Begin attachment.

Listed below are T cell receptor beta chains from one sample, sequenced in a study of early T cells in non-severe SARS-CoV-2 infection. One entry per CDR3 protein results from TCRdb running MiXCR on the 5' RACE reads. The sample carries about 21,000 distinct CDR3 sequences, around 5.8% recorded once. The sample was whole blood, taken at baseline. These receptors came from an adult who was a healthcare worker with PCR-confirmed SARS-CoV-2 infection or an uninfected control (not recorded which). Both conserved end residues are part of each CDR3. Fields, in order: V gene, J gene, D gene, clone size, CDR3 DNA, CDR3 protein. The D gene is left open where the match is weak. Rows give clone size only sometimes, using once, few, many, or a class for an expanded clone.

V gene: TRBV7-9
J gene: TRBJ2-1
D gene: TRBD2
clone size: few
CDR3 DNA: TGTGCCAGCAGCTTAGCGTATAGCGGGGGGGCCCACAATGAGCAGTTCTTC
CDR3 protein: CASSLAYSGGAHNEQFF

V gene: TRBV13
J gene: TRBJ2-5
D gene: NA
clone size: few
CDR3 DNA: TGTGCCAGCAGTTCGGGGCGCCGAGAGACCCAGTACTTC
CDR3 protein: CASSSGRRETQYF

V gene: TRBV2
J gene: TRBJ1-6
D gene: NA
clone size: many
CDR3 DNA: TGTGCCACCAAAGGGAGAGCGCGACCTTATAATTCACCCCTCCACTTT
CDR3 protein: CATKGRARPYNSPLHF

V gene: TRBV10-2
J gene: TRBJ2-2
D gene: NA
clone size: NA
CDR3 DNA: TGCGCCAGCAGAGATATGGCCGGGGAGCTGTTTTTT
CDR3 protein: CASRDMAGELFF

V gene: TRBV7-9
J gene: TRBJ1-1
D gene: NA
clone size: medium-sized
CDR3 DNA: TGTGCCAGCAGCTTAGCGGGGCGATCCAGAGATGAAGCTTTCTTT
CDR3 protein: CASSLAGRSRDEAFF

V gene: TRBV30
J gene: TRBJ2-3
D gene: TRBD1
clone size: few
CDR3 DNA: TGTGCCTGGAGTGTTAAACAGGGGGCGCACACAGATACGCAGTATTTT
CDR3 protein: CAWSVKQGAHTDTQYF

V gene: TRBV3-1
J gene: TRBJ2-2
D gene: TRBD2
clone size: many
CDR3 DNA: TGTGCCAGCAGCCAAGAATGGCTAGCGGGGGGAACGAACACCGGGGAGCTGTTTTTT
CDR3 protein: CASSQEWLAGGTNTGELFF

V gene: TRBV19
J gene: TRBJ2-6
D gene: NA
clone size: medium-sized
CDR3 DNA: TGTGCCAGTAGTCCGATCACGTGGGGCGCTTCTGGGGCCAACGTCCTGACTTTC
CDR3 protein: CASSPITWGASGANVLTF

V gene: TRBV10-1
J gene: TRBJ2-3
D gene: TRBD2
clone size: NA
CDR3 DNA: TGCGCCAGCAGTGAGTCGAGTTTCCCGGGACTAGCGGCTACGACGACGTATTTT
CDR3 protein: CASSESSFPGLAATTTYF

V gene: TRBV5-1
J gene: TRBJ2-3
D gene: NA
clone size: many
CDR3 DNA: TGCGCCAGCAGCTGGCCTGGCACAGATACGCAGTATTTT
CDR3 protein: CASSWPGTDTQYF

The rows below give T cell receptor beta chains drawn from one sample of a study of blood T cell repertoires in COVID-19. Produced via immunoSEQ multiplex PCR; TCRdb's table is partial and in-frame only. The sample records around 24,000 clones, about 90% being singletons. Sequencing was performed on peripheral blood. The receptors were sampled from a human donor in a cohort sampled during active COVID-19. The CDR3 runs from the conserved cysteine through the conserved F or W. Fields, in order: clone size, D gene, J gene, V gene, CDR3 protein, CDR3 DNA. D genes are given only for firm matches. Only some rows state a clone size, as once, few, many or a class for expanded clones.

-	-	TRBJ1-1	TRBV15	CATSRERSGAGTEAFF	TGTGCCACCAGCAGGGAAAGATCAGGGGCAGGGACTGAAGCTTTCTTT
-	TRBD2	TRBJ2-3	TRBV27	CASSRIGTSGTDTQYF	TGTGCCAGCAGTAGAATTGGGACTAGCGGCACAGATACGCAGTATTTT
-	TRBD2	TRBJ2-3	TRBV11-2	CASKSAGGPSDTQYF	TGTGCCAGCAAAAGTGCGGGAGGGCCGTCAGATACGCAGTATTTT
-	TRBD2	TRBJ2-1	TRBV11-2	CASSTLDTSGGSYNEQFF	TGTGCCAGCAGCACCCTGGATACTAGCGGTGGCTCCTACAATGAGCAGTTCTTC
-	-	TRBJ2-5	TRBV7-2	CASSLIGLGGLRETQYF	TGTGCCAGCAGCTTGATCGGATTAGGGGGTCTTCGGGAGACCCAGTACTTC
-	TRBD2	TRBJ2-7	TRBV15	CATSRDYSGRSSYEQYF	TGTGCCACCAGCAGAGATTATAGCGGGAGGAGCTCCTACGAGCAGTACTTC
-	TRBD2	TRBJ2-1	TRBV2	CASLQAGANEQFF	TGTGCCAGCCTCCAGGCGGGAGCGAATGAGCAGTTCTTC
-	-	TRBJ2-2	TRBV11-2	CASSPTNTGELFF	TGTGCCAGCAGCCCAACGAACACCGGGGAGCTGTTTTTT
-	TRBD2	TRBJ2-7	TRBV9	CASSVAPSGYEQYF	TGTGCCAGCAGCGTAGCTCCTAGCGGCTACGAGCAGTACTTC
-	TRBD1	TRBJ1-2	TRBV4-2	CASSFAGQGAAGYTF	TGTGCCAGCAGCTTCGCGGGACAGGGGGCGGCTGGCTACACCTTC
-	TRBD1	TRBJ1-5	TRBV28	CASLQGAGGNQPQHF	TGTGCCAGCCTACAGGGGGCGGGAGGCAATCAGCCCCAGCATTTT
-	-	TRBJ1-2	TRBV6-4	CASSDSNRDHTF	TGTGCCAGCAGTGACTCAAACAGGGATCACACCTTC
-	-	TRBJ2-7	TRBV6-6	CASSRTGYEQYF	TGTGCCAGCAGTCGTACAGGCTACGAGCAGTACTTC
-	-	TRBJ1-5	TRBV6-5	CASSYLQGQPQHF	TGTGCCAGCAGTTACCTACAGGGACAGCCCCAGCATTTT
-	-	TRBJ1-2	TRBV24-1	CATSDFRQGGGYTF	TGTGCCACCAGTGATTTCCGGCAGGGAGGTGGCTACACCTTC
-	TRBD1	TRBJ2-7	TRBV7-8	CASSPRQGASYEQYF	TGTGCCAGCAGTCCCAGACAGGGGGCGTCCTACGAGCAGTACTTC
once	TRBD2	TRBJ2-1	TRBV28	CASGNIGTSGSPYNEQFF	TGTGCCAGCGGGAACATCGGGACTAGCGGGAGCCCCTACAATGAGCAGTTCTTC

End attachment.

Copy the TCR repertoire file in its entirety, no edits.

Listed below are T cell receptor beta chains from one sample, sequenced in a study of early T cells in non-severe SARS-CoV-2 infection. One entry per CDR3 protein results from TCRdb running MiXCR on the 5' RACE reads. The sample carries about 21,000 distinct CDR3 sequences, around 5.8% recorded once. The sample was whole blood, taken at baseline. These receptors came from an adult who was a healthcare worker with PCR-confirmed SARS-CoV-2 infection or an uninfected control (not recorded which). Both conserved end residues are part of each CDR3. Fields, in order: V gene, J gene, D gene, clone size, CDR3 DNA, CDR3 protein. The D gene is left open where the match is weak. Rows give clone size only sometimes, using once, few, many, or a class for an expanded clone.

V gene: TRBV7-9
J gene: TRBJ2-1
D gene: TRBD2
clone size: few
CDR3 DNA: TGTGCCAGCAGCTTAGCGTATAGCGGGGGGGCCCACAATGAGCAGTTCTTC
CDR3 protein: CASSLAYSGGAHNEQFF

V gene: TRBV13
J gene: TRBJ2-5
D gene: NA
clone size: few
CDR3 DNA: TGTGCCAGCAGTTCGGGGCGCCGAGAGACCCAGTACTTC
CDR3 protein: CASSSGRRETQYF

V gene: TRBV2
J gene: TRBJ1-6
D gene: NA
clone size: many
CDR3 DNA: TGTGCCACCAAAGGGAGAGCGCGACCTTATAATTCACCCCTCCACTTT
CDR3 protein: CATKGRARPYNSPLHF

V gene: TRBV10-2
J gene: TRBJ2-2
D gene: NA
clone size: NA
CDR3 DNA: TGCGCCAGCAGAGATATGGCCGGGGAGCTGTTTTTT
CDR3 protein: CASRDMAGELFF

V gene: TRBV7-9
J gene: TRBJ1-1
D gene: NA
clone size: medium-sized
CDR3 DNA: TGTGCCAGCAGCTTAGCGGGGCGATCCAGAGATGAAGCTTTCTTT
CDR3 protein: CASSLAGRSRDEAFF

V gene: TRBV30
J gene: TRBJ2-3
D gene: TRBD1
clone size: few
CDR3 DNA: TGTGCCTGGAGTGTTAAACAGGGGGCGCACACAGATACGCAGTATTTT
CDR3 protein: CAWSVKQGAHTDTQYF

V gene: TRBV3-1
J gene: TRBJ2-2
D gene: TRBD2
clone size: many
CDR3 DNA: TGTGCCAGCAGCCAAGAATGGCTAGCGGGGGGAACGAACACCGGGGAGCTGTTTTTT
CDR3 protein: CASSQEWLAGGTNTGELFF

V gene: TRBV19
J gene: TRBJ2-6
D gene: NA
clone size: medium-sized
CDR3 DNA: TGTGCCAGTAGTCCGATCACGTGGGGCGCTTCTGGGGCCAACGTCCTGACTTTC
CDR3 protein: CASSPITWGASGANVLTF

V gene: TRBV10-1
J gene: TRBJ2-3
D gene: TRBD2
clone size: NA
CDR3 DNA: TGCGCCAGCAGTGAGTCGAGTTTCCCGGGACTAGCGGCTACGACGACGTATTTT
CDR3 protein: CASSESSFPGLAATTTYF

V gene: TRBV5-1
J gene: TRBJ2-3
D gene: NA
clone size: many
CDR3 DNA: TGCGCCAGCAGCTGGCCTGGCACAGATACGCAGTATTTT
CDR3 protein: CASSWPGTDTQYF

The rows below give T cell receptor beta chains drawn from one sample of a study of blood T cell repertoires in COVID-19. Produced via immunoSEQ multiplex PCR; TCRdb's table is partial and in-frame only. The sample records around 24,000 clones, about 90% being singletons. Sequencing was performed on peripheral blood. The receptors were sampled from a human donor in a cohort sampled during active COVID-19. The CDR3 runs from the conserved cysteine through the conserved F or W. Fields, in order: clone size, D gene, J gene, V gene, CDR3 protein, CDR3 DNA. D genes are given only for firm matches. Only some rows state a clone size, as once, few, many or a class for expanded clones.

-	-	TRBJ1-1	TRBV15	CATSRERSGAGTEAFF	TGTGCCACCAGCAGGGAAAGATCAGGGGCAGGGACTGAAGCTTTCTTT
-	TRBD2	TRBJ2-3	TRBV27	CASSRIGTSGTDTQYF	TGTGCCAGCAGTAGAATTGGGACTAGCGGCACAGATACGCAGTATTTT
-	TRBD2	TRBJ2-3	TRBV11-2	CASKSAGGPSDTQYF	TGTGCCAGCAAAAGTGCGGGAGGGCCGTCAGATACGCAGTATTTT
-	TRBD2	TRBJ2-1	TRBV11-2	CASSTLDTSGGSYNEQFF	TGTGCCAGCAGCACCCTGGATACTAGCGGTGGCTCCTACAATGAGCAGTTCTTC
-	-	TRBJ2-5	TRBV7-2	CASSLIGLGGLRETQYF	TGTGCCAGCAGCTTGATCGGATTAGGGGGTCTTCGGGAGACCCAGTACTTC
-	TRBD2	TRBJ2-7	TRBV15	CATSRDYSGRSSYEQYF	TGTGCCACCAGCAGAGATTATAGCGGGAGGAGCTCCTACGAGCAGTACTTC
-	TRBD2	TRBJ2-1	TRBV2	CASLQAGANEQFF	TGTGCCAGCCTCCAGGCGGGAGCGAATGAGCAGTTCTTC
-	-	TRBJ2-2	TRBV11-2	CASSPTNTGELFF	TGTGCCAGCAGCCCAACGAACACCGGGGAGCTGTTTTTT
-	TRBD2	TRBJ2-7	TRBV9	CASSVAPSGYEQYF	TGTGCCAGCAGCGTAGCTCCTAGCGGCTACGAGCAGTACTTC
-	TRBD1	TRBJ1-2	TRBV4-2	CASSFAGQGAAGYTF	TGTGCCAGCAGCTTCGCGGGACAGGGGGCGGCTGGCTACACCTTC
-	TRBD1	TRBJ1-5	TRBV28	CASLQGAGGNQPQHF	TGTGCCAGCCTACAGGGGGCGGGAGGCAATCAGCCCCAGCATTTT
-	-	TRBJ1-2	TRBV6-4	CASSDSNRDHTF	TGTGCCAGCAGTGACTCAAACAGGGATCACACCTTC
-	-	TRBJ2-7	TRBV6-6	CASSRTGYEQYF	TGTGCCAGCAGTCGTACAGGCTACGAGCAGTACTTC
-	-	TRBJ1-5	TRBV6-5	CASSYLQGQPQHF	TGTGCCAGCAGTTACCTACAGGGACAGCCCCAGCATTTT
-	-	TRBJ1-2	TRBV24-1	CATSDFRQGGGYTF	TGTGCCACCAGTGATTTCCGGCAGGGAGGTGGCTACACCTTC
-	TRBD1	TRBJ2-7	TRBV7-8	CASSPRQGASYEQYF	TGTGCCAGCAGTCCCAGACAGGGGGCGTCCTACGAGCAGTACTTC
once	TRBD2	TRBJ2-1	TRBV28	CASGNIGTSGSPYNEQFF	TGTGCCAGCGGGAACATCGGGACTAGCGGGAGCCCCTACAATGAGCAGTTCTTC